- Drone almost blocks California firefighting planes
- Tornado rips off roofs, downs trees near Boston
- GOP: Environmental rules keeping agents from accessing border
- John Kerry: Millions displaced by religious fighting in 2013
- Federal appeals court rules against Virginia’s gay marriage ban
- White House says Russia ‘losing’ war in Ukraine
- Hamas turns to North Korea for weapons deal, Iran for money
- Syrian casualties surge as jihadis consolidate
- U.N. rights chief: Flight MH17 downing possible war crime
- Attack on park in Gaza war kills 10, mostly children
Inside the Beltway
Question of the Day
NO DEBATE FATIGUE
The next Republican debate looms Thursday, with 14 more to follow in the next three months. Do we care? Why, yes. We do: 62 percent of all Americans are paying attention to the candidate encounters, including 70 percent of Republicans, says a Poll Position survey of 1,066 registered voters released Sunday. The findings “will make civics teachers proud,” observes analyst Larry Register.
Presidential hopeful Rick Santorumcontinues to battle his way down the campaign trail, doggedly staying on message. He’s trolling for grass-roots support and sending up flares to prove his viability and focus. The candidate also renamed his campaign the “Faith, Family and Freedom Tour” and retooled a motto that echoes the distant days of the George W. Bush administration.
“I am a passionate conservative, and I am the only passionate conservative running for president,” Mr. Santorum says in his newest outreach. “I am committed to the conservative ideals that you and I share. Ideals like protecting the unborn, fighting for traditional marriage, and protecting our freedom of religion.”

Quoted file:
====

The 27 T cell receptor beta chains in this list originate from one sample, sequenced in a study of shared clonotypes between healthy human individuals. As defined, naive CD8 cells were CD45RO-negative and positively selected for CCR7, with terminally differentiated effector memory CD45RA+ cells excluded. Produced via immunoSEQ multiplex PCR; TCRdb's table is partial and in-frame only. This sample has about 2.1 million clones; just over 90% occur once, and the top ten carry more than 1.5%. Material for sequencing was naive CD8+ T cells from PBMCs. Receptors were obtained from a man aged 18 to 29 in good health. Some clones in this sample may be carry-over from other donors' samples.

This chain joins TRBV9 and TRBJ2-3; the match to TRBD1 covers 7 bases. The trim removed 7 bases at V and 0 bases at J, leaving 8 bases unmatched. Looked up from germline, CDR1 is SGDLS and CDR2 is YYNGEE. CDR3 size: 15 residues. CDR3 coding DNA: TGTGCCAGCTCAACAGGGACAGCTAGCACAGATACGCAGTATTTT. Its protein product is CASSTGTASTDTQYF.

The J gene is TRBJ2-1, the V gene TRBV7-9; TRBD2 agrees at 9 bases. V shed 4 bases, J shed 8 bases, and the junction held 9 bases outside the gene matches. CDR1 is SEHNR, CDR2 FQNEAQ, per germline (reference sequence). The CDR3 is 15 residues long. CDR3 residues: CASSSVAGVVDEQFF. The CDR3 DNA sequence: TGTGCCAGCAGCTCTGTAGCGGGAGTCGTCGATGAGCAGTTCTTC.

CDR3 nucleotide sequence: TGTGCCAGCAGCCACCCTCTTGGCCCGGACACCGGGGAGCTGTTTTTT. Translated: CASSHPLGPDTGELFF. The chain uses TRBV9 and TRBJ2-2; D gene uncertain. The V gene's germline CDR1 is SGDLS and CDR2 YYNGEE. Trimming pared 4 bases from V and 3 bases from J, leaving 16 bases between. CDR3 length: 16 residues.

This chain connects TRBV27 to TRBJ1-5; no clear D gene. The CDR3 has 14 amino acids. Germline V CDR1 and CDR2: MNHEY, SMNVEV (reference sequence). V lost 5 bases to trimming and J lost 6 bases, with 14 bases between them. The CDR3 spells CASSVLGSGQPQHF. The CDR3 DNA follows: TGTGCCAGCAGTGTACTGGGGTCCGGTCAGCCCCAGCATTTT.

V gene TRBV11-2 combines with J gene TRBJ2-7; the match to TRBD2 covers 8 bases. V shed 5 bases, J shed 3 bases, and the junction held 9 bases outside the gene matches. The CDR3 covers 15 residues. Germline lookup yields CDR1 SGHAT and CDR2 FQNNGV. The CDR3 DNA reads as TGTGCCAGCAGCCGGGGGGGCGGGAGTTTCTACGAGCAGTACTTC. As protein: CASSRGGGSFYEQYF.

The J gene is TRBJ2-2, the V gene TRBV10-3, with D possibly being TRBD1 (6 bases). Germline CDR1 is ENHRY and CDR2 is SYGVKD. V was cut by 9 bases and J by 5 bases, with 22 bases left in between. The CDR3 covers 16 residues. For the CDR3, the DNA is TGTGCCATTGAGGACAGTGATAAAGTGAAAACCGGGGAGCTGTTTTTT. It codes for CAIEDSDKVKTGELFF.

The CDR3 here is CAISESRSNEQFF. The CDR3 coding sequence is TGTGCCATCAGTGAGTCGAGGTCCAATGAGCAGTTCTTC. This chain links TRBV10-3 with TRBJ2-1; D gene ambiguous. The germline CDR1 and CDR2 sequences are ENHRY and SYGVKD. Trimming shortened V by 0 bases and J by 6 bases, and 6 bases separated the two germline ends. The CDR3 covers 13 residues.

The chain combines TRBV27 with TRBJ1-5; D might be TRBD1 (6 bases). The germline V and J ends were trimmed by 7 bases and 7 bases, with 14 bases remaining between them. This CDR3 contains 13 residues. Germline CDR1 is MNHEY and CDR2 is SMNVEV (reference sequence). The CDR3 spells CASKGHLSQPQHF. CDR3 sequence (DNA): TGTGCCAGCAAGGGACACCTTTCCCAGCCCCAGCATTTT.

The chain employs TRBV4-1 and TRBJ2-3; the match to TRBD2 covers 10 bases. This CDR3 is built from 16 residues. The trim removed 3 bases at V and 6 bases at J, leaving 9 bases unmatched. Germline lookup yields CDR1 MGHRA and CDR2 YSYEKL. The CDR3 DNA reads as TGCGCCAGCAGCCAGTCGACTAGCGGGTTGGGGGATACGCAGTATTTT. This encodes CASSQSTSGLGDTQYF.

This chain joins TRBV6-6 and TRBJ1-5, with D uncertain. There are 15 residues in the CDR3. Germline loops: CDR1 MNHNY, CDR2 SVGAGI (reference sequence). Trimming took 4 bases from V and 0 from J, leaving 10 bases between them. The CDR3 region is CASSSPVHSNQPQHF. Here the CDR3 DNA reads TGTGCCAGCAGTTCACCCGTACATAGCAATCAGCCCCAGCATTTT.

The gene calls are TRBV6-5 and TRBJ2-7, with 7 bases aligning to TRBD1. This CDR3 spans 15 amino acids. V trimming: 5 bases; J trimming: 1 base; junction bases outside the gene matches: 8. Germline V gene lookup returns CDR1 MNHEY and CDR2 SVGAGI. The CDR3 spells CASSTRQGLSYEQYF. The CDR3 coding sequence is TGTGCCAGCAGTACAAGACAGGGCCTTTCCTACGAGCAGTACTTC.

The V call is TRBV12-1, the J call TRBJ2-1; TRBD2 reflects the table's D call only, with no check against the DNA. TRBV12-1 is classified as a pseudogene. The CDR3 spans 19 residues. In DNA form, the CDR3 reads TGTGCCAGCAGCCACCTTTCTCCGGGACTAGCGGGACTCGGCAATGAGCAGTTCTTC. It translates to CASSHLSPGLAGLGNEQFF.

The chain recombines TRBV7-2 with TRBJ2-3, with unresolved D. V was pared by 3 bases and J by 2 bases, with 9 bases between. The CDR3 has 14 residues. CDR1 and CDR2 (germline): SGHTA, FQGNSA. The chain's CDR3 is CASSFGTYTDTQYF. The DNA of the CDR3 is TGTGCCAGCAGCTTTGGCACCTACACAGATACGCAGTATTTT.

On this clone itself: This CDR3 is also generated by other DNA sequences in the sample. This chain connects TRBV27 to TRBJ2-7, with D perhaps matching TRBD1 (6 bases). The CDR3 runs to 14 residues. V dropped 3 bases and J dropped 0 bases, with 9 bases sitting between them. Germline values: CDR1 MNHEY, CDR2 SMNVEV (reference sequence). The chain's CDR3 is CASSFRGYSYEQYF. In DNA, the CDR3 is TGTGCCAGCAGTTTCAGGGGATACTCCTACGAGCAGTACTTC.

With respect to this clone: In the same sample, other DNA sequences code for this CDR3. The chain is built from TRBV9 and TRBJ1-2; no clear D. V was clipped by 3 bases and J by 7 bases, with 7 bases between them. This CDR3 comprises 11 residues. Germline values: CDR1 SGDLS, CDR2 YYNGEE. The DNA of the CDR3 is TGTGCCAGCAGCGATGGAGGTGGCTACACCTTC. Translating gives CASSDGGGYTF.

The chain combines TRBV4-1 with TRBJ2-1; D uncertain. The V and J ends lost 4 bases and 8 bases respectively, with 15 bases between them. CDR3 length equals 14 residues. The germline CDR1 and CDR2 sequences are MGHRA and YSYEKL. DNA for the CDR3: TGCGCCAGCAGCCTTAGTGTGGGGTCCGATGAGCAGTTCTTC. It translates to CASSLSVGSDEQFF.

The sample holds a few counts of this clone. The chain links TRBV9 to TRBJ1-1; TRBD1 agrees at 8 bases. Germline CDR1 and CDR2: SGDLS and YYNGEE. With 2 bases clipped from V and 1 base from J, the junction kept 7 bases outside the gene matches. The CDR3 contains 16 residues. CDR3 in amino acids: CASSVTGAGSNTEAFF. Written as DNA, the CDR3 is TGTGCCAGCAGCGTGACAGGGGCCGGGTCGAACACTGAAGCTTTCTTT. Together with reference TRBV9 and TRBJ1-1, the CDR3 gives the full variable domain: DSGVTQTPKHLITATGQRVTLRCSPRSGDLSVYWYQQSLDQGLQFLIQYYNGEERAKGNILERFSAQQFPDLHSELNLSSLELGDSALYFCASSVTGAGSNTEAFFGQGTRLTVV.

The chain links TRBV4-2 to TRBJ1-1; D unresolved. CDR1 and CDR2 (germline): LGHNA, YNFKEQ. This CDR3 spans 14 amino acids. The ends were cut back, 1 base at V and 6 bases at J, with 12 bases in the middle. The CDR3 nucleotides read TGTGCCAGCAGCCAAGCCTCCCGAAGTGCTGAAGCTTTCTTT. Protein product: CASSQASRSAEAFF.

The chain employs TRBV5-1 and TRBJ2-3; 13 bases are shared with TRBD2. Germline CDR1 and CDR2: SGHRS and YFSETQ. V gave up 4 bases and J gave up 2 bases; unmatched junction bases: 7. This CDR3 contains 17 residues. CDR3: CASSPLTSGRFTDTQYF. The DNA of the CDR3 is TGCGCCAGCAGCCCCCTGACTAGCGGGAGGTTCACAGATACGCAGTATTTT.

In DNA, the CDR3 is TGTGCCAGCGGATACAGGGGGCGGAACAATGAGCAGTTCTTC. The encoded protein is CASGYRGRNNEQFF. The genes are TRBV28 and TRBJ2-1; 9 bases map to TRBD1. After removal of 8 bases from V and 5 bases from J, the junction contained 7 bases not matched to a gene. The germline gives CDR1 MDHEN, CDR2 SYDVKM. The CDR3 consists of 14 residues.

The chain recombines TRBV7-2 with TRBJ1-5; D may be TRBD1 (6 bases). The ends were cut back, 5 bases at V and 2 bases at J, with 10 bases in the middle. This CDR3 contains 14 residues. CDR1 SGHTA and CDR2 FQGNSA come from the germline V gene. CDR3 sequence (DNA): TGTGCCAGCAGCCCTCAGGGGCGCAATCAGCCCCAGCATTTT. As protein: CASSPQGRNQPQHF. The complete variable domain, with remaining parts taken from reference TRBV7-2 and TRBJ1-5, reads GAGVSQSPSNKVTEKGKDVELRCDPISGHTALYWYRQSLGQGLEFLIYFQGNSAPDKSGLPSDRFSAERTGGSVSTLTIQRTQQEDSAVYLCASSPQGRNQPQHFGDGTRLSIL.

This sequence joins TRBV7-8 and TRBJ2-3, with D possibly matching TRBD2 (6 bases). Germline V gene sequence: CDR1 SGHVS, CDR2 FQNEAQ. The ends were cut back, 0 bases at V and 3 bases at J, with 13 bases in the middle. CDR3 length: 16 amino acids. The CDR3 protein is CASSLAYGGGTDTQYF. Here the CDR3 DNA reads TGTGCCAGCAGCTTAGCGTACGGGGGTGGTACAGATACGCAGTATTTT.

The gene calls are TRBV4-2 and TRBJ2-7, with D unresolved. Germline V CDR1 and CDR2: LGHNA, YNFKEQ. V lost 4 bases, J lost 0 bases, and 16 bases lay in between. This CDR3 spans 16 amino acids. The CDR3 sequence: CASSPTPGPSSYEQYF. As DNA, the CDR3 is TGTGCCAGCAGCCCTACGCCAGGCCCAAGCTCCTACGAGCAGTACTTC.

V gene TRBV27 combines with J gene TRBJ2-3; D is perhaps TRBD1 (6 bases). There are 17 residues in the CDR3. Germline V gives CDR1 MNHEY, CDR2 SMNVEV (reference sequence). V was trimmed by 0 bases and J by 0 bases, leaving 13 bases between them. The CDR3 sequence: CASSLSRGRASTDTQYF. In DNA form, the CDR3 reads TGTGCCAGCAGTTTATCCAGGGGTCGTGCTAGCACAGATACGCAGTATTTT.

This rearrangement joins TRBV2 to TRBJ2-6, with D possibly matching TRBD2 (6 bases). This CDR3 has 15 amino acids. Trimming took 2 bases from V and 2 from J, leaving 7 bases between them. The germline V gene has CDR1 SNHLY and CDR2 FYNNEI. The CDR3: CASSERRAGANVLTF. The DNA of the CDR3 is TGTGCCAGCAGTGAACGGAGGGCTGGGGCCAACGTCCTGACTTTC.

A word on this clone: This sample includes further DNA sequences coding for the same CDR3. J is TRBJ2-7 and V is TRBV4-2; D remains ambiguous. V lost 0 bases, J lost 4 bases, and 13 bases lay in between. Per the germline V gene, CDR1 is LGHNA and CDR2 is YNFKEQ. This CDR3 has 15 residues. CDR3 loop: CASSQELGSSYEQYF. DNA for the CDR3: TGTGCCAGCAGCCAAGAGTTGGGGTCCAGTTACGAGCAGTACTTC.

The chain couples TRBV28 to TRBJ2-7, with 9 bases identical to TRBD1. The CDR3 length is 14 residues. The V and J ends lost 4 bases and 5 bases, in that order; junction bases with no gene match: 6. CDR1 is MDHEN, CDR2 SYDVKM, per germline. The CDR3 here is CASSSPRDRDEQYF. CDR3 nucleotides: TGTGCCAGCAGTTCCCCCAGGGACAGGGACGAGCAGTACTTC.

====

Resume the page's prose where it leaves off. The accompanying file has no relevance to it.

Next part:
Jon Huntsman Jr. has some new friends, meanwhile.
He is reveling in a recent New York Times election prediction model based on the whims of the economy, ideology and approval ratings that ranks him “as the candidate most likely to defeat President Obama.” Mr. Huntsman - who chimed in Sunday on the waning controversy of fellow hopeful Herman Cain - has also won support from former Homeland Security director Tom Ridge. He deems Mr. Huntsman “the principled leader best suited to win in November 2012.”
The political underpinnings of “J. Edgar,” the Hollywood version of the life and times of the late FBI Director J. Edgar Hoover, are emerging. From Hollywood Reporter correspondent Scott Feinberg’s notes on a recent question-and-answer session at the Los Angeles County Museum of Art with the film’s director, Clint Eastwood, leading man Leonard Di Caprio and screenplay writer Dustin Lance Black:
“Some highlights of the Q&A: Eastwood taking the stage dressed in sneakers and munching on a cookie; DiCaprio noting that Black told him that the secrecy of the Bush administration after 9/11 inspired him to write the film as a cautionary tale about what can happen if one man accumulates too much power and influence; Black laughing that when he went for his tour of the FBI, it was led by some ‘lackey’ but that when DiCaprio went for his, it was led by Attorney General Eric H. Holder Jr. … ; Black making it quite clear that he believes that Hoover and his longtime companion Clyde Tolson were indeed gay lovers (something that DiCaprio seemed less inclined to state outright).”
“It’s a leaderless bazaar that’s been divided into statelike camps - with tents packed together so densely that the only way to add more would be to stack them. And despite an NYPD watchtower overhead and the entire north side of Zuccotti lined with police vehicles, it is quickly becoming one of the most dangerous places in New York City.”
(New York Post reporter Candice Giove, who spent the night in the Occupy Wall Street gathering of “psycho rabble” in Manhattan’s Zuccotti Park.)
ONE FOR THE REVEREND
Happy birthday on Monday to the Rev. Billy Graham, who turns 93. “Old age is not for sissies. But that isn’t the whole story, nor did God intend for it to be,” Mr. Graham writes in “Nearing Home,” his 30th book, published three weeks ago.
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